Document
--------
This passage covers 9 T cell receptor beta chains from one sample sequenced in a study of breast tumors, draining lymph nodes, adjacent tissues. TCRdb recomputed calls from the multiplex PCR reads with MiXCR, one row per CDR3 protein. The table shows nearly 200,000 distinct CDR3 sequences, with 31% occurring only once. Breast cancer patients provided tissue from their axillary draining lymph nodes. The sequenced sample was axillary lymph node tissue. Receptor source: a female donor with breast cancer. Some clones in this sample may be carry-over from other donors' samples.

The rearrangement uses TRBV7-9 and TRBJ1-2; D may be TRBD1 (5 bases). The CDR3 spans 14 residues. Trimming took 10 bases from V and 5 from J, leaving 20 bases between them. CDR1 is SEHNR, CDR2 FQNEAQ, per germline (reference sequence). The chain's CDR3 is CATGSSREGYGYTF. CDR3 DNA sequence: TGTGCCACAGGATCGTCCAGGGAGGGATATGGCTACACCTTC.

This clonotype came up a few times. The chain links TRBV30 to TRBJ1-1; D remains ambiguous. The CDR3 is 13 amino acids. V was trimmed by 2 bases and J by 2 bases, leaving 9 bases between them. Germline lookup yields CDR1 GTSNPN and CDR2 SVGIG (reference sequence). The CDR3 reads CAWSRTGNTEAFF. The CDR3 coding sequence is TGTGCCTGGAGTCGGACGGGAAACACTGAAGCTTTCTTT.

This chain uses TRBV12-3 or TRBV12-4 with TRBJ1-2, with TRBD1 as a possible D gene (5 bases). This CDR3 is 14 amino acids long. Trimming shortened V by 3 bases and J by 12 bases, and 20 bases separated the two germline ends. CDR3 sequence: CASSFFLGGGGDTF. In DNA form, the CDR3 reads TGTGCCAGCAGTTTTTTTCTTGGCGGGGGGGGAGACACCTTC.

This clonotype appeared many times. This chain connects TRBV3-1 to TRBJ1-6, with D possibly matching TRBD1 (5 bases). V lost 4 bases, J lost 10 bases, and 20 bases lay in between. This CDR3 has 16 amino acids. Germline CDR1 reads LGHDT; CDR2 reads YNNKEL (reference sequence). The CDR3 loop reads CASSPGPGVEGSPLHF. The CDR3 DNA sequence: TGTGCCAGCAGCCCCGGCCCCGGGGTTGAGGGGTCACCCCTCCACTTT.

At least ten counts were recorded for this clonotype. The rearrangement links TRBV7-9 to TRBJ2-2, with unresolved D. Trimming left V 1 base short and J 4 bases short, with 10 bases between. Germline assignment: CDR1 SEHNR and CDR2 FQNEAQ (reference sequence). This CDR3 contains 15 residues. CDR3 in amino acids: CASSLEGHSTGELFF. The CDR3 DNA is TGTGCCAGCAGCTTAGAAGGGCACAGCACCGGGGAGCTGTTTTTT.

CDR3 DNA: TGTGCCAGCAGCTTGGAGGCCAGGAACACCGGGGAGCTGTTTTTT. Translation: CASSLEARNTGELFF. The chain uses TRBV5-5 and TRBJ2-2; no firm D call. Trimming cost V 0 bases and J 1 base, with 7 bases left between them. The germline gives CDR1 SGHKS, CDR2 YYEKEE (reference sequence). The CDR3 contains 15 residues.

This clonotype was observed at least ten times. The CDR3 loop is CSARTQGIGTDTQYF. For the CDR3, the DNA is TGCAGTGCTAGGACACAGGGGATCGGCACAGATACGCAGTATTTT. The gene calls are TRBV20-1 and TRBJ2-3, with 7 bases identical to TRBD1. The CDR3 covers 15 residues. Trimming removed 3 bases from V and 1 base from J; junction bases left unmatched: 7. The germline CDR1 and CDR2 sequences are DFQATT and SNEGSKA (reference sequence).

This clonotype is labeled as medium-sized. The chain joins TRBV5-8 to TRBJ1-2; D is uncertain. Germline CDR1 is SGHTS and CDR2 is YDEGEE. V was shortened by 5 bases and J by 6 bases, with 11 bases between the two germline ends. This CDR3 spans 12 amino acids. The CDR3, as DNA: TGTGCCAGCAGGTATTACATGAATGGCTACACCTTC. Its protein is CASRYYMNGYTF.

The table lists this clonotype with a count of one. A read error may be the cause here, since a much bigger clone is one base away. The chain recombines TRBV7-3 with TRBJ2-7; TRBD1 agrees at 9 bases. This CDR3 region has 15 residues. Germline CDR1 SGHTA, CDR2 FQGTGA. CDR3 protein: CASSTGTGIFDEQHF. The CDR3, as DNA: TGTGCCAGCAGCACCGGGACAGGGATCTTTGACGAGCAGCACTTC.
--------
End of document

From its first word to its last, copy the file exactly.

This passage covers 9 T cell receptor beta chains from one sample sequenced in a study of breast tumors, draining lymph nodes, adjacent tissues. TCRdb recomputed calls from the multiplex PCR reads with MiXCR, one row per CDR3 protein. The table shows nearly 200,000 distinct CDR3 sequences, with 31% occurring only once. Breast cancer patients provided tissue from their axillary draining lymph nodes. The sequenced sample was axillary lymph node tissue. Receptor source: a female donor with breast cancer. Some clones in this sample may be carry-over from other donors' samples.

The rearrangement uses TRBV7-9 and TRBJ1-2; D may be TRBD1 (5 bases). The CDR3 spans 14 residues. Trimming took 10 bases from V and 5 from J, leaving 20 bases between them. CDR1 is SEHNR, CDR2 FQNEAQ, per germline (reference sequence). The chain's CDR3 is CATGSSREGYGYTF. CDR3 DNA sequence: TGTGCCACAGGATCGTCCAGGGAGGGATATGGCTACACCTTC.

This clonotype came up a few times. The chain links TRBV30 to TRBJ1-1; D remains ambiguous. The CDR3 is 13 amino acids. V was trimmed by 2 bases and J by 2 bases, leaving 9 bases between them. Germline lookup yields CDR1 GTSNPN and CDR2 SVGIG (reference sequence). The CDR3 reads CAWSRTGNTEAFF. The CDR3 coding sequence is TGTGCCTGGAGTCGGACGGGAAACACTGAAGCTTTCTTT.

This chain uses TRBV12-3 or TRBV12-4 with TRBJ1-2, with TRBD1 as a possible D gene (5 bases). This CDR3 is 14 amino acids long. Trimming shortened V by 3 bases and J by 12 bases, and 20 bases separated the two germline ends. CDR3 sequence: CASSFFLGGGGDTF. In DNA form, the CDR3 reads TGTGCCAGCAGTTTTTTTCTTGGCGGGGGGGGAGACACCTTC.

This clonotype appeared many times. This chain connects TRBV3-1 to TRBJ1-6, with D possibly matching TRBD1 (5 bases). V lost 4 bases, J lost 10 bases, and 20 bases lay in between. This CDR3 has 16 amino acids. Germline CDR1 reads LGHDT; CDR2 reads YNNKEL (reference sequence). The CDR3 loop reads CASSPGPGVEGSPLHF. The CDR3 DNA sequence: TGTGCCAGCAGCCCCGGCCCCGGGGTTGAGGGGTCACCCCTCCACTTT.

At least ten counts were recorded for this clonotype. The rearrangement links TRBV7-9 to TRBJ2-2, with unresolved D. Trimming left V 1 base short and J 4 bases short, with 10 bases between. Germline assignment: CDR1 SEHNR and CDR2 FQNEAQ (reference sequence). This CDR3 contains 15 residues. CDR3 in amino acids: CASSLEGHSTGELFF. The CDR3 DNA is TGTGCCAGCAGCTTAGAAGGGCACAGCACCGGGGAGCTGTTTTTT.

CDR3 DNA: TGTGCCAGCAGCTTGGAGGCCAGGAACACCGGGGAGCTGTTTTTT. Translation: CASSLEARNTGELFF. The chain uses TRBV5-5 and TRBJ2-2; no firm D call. Trimming cost V 0 bases and J 1 base, with 7 bases left between them. The germline gives CDR1 SGHKS, CDR2 YYEKEE (reference sequence). The CDR3 contains 15 residues.

This clonotype was observed at least ten times. The CDR3 loop is CSARTQGIGTDTQYF. For the CDR3, the DNA is TGCAGTGCTAGGACACAGGGGATCGGCACAGATACGCAGTATTTT. The gene calls are TRBV20-1 and TRBJ2-3, with 7 bases identical to TRBD1. The CDR3 covers 15 residues. Trimming removed 3 bases from V and 1 base from J; junction bases left unmatched: 7. The germline CDR1 and CDR2 sequences are DFQATT and SNEGSKA (reference sequence).

This clonotype is labeled as medium-sized. The chain joins TRBV5-8 to TRBJ1-2; D is uncertain. Germline CDR1 is SGHTS and CDR2 is YDEGEE. V was shortened by 5 bases and J by 6 bases, with 11 bases between the two germline ends. This CDR3 spans 12 amino acids. The CDR3, as DNA: TGTGCCAGCAGGTATTACATGAATGGCTACACCTTC. Its protein is CASRYYMNGYTF.

The table lists this clonotype with a count of one. A read error may be the cause here, since a much bigger clone is one base away. The chain recombines TRBV7-3 with TRBJ2-7; TRBD1 agrees at 9 bases. This CDR3 region has 15 residues. Germline CDR1 SGHTA, CDR2 FQGTGA. CDR3 protein: CASSTGTGIFDEQHF. The CDR3, as DNA: TGTGCCAGCAGCACCGGGACAGGGATCTTTGACGAGCAGCACTTC.